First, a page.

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equip the student with an accurate general knowledge of the whole field. And since the solution of new questions must be sought, not alone in the application of precedents, but also in the settled rules and the accepted canons of interpretation, and since the mind is often best prepared for the investigation of a specific problem by a rapid synoptical review of the results already worked out by the courts in that department to which it belongs, it is hoped that general practitioners may find the book to possess a special value for themselves. It would have been undesirable, even if it were possi. ble, to discuss in these pages all the thousands of reported cases which bear upon the subject of constitutional law. Such an accumulation of authorities would have cumbered the work to the. point of destroying its utility. But a very considerable number of the more important and valuable decisions have been suitably referred to, and more, perhaps, than any student would have time or occasion to read. But it was thought that both student and practitioner would appreciate the advantage of being directed to the principal authorities, especially as they may have occasion to study certain special topics with more detail and particularity than the handbook itself could undertake.

The subject of constitutional law is not free from disputed and unsettled questions. In respect to these, the author has invariably stated what he conceives to be the sound rule or the best principle for their interpretation. If his disposition of such topics should at times appear summary, or even dogmatic, it must be ascribed to the necessity for condensation, not to any failure to appreciate the possible arguments on both sides of the question.

H. C. B. Washington, D.. January, 1895.

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Natural Justice

44.

Partial Unconstitutionality

45. Preamble

46. Effect of Decision..

47. Construction of Constitutions-Method....

48-49, Intent to be sought.....

58

58-59

59-60

60

60

61

61

62

62-63

63-64

64-65

66

66-67

67-68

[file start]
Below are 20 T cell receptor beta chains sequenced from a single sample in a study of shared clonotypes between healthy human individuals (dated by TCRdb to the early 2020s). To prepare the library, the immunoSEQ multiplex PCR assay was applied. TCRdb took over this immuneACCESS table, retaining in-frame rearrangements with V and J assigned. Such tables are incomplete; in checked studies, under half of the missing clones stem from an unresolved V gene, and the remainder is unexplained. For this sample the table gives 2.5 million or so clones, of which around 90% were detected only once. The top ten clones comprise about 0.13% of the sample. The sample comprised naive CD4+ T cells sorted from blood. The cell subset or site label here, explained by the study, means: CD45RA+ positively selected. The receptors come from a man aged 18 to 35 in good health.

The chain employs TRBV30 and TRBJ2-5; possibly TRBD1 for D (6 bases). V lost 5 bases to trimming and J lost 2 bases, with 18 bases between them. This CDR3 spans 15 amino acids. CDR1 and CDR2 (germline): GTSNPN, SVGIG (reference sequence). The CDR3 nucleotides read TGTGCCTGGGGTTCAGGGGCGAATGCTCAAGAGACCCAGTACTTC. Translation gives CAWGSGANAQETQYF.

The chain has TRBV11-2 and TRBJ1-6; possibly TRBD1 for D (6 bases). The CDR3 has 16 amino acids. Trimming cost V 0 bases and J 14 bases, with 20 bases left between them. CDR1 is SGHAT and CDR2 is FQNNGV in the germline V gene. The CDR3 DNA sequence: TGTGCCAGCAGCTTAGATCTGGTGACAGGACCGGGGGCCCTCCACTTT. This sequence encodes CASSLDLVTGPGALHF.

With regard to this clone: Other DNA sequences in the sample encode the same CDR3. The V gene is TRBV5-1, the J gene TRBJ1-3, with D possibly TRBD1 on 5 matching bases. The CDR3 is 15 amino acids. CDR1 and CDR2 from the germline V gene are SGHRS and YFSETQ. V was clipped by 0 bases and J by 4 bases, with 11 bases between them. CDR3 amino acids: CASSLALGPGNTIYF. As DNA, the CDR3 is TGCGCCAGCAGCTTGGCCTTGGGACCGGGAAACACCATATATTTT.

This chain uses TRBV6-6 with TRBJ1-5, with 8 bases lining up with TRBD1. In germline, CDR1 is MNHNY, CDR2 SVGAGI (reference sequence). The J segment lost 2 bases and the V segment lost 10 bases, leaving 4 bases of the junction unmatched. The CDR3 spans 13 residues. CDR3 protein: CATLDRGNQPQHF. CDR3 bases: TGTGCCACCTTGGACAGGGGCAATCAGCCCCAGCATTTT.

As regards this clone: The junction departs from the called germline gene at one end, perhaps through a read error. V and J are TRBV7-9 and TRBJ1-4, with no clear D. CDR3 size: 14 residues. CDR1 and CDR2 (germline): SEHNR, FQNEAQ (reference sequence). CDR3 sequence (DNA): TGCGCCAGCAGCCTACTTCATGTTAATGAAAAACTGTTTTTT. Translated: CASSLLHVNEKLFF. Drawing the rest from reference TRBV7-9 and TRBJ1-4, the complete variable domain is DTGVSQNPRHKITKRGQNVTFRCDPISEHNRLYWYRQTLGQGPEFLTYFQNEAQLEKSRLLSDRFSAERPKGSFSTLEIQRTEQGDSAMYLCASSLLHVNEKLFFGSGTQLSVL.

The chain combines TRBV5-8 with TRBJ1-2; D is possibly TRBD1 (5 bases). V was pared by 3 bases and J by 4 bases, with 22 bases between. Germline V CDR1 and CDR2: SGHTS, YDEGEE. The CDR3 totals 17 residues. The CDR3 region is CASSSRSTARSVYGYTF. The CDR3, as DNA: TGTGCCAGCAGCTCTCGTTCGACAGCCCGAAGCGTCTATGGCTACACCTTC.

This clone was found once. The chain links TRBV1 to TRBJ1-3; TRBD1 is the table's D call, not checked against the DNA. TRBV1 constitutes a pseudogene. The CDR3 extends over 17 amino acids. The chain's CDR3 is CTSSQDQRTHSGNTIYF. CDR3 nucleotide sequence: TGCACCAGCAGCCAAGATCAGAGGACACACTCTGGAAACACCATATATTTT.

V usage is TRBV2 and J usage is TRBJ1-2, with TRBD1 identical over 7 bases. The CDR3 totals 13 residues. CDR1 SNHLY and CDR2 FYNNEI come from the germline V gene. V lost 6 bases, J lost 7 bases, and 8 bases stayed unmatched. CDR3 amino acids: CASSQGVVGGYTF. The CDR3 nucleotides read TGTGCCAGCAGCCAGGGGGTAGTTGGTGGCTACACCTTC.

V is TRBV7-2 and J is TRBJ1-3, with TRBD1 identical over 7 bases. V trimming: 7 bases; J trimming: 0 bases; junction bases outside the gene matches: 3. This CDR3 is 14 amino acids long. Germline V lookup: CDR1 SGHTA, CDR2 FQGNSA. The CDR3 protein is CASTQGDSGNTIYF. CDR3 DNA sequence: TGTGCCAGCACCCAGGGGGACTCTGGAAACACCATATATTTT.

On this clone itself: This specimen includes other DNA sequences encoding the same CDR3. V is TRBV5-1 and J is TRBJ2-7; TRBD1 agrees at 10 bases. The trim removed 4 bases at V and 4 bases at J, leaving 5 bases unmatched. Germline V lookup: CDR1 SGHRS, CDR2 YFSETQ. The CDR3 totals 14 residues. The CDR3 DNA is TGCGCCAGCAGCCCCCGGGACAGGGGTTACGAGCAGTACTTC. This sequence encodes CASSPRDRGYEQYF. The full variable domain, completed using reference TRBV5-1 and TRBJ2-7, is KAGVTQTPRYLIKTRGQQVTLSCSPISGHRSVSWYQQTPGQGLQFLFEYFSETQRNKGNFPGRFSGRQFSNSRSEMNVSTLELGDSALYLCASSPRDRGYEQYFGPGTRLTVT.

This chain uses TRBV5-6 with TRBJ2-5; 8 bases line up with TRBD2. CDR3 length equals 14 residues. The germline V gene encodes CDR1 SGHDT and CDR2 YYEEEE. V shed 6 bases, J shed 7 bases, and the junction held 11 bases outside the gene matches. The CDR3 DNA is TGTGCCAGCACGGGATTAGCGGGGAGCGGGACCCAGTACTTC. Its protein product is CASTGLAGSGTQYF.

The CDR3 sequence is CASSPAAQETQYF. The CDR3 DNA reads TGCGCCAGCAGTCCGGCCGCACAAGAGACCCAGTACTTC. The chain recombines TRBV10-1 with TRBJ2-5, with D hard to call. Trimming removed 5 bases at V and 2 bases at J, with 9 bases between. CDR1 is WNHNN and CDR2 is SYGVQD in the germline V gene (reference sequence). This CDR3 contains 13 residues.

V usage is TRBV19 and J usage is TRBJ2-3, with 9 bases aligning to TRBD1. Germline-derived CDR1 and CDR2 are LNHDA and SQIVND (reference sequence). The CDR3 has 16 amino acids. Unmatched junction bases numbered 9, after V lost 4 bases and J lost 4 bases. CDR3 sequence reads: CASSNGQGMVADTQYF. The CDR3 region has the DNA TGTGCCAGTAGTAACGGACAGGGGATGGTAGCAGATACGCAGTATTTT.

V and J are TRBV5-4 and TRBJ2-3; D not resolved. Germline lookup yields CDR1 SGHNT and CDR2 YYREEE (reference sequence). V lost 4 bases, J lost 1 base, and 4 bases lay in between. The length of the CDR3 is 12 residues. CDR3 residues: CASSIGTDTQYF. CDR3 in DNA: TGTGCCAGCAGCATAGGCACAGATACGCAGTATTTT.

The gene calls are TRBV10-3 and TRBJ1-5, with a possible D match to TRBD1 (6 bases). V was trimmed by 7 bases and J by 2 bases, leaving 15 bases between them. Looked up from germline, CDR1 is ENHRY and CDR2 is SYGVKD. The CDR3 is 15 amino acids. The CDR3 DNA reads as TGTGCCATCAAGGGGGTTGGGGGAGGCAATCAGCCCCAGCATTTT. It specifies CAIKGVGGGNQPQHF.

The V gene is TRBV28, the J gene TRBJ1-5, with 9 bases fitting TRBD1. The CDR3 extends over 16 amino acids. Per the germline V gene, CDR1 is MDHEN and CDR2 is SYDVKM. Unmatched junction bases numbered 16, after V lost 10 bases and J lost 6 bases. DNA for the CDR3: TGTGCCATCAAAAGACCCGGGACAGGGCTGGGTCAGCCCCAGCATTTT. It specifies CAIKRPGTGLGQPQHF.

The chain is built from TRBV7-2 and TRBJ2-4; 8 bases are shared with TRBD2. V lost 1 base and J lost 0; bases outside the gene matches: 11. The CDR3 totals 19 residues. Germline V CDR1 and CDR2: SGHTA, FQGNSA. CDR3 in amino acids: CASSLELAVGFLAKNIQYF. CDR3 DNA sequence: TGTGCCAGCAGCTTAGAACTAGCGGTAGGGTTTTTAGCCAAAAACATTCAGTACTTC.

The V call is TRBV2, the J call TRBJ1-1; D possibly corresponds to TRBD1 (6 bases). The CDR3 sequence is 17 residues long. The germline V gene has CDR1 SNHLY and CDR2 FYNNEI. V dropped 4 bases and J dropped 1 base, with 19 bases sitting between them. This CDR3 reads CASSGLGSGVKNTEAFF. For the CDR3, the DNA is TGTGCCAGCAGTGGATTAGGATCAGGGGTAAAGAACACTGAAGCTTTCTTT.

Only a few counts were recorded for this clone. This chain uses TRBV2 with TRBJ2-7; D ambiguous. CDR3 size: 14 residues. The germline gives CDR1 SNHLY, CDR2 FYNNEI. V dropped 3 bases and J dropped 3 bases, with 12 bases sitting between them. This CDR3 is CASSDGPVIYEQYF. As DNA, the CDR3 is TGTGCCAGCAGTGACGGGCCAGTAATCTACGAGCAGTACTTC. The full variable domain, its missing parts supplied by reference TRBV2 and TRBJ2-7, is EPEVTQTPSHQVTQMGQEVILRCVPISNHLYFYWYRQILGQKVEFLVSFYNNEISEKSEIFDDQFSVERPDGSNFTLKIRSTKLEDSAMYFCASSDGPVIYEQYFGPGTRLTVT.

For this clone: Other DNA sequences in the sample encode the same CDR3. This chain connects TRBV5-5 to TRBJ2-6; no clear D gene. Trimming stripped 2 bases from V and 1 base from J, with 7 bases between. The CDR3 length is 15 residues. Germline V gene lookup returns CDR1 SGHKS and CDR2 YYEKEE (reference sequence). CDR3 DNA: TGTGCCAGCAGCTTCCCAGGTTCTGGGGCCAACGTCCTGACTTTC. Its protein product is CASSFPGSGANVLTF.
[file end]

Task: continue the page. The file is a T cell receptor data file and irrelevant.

68-71

CHAPTER V.

THE THREE DEPARTMENTS OF GOVERNMENT.

50. Olassification of Governmental Powers.

51. Separation of Governmental Powers.

52-53. The Separation not Absolute.....

54. Limitations on the Three Departments of Government.

55. Political Questions

56. Advisory Opinions by the Courts..

72–73

73-76

76-78

78-84

85-87

87-88

CHAPTER VI.

THE FEDERAL EXECUTIVE.

57. The President

58. The Vice-President

89

89

Section

Page

85-87. Courts of the United States.....

88. Judicial Power of the United States.

8. United States as a Party.

90. States as Parties....

91-92. Jurisdiction of Supreme Court....

93-96. Powers and Procedure of Federal Courts.

'97. Removal of Causes...

.123-128

128-142

..142-143

.143-148

.148-153

. 153–162

.163-166

CHAPTER VIII.

THE POWERS OF CONGRESS.

98. Constitution of Congress...

99-100. Organization and Government of Congress.

101. Powers of Congress Delegated. ...

102–106. Exclusive and Concurrent Powers..

104. Enumerated Powers of Congress.

105. Implied Powers

106. Limitations on Powers of Congress.

.167-169

.169-172

173

..174-176

.177-235

.235-239

.239-243
LEGISLATIVE POWER IN THE STATES.

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135. Organization and Government of Legislature.

136. Legislative Power of States in General. ...

137-139. Limitations Imposed by the Federal Constitution.

140. Implied Limitations in State Constitu ions.

291-300

.300_301

.301-311

.311-317

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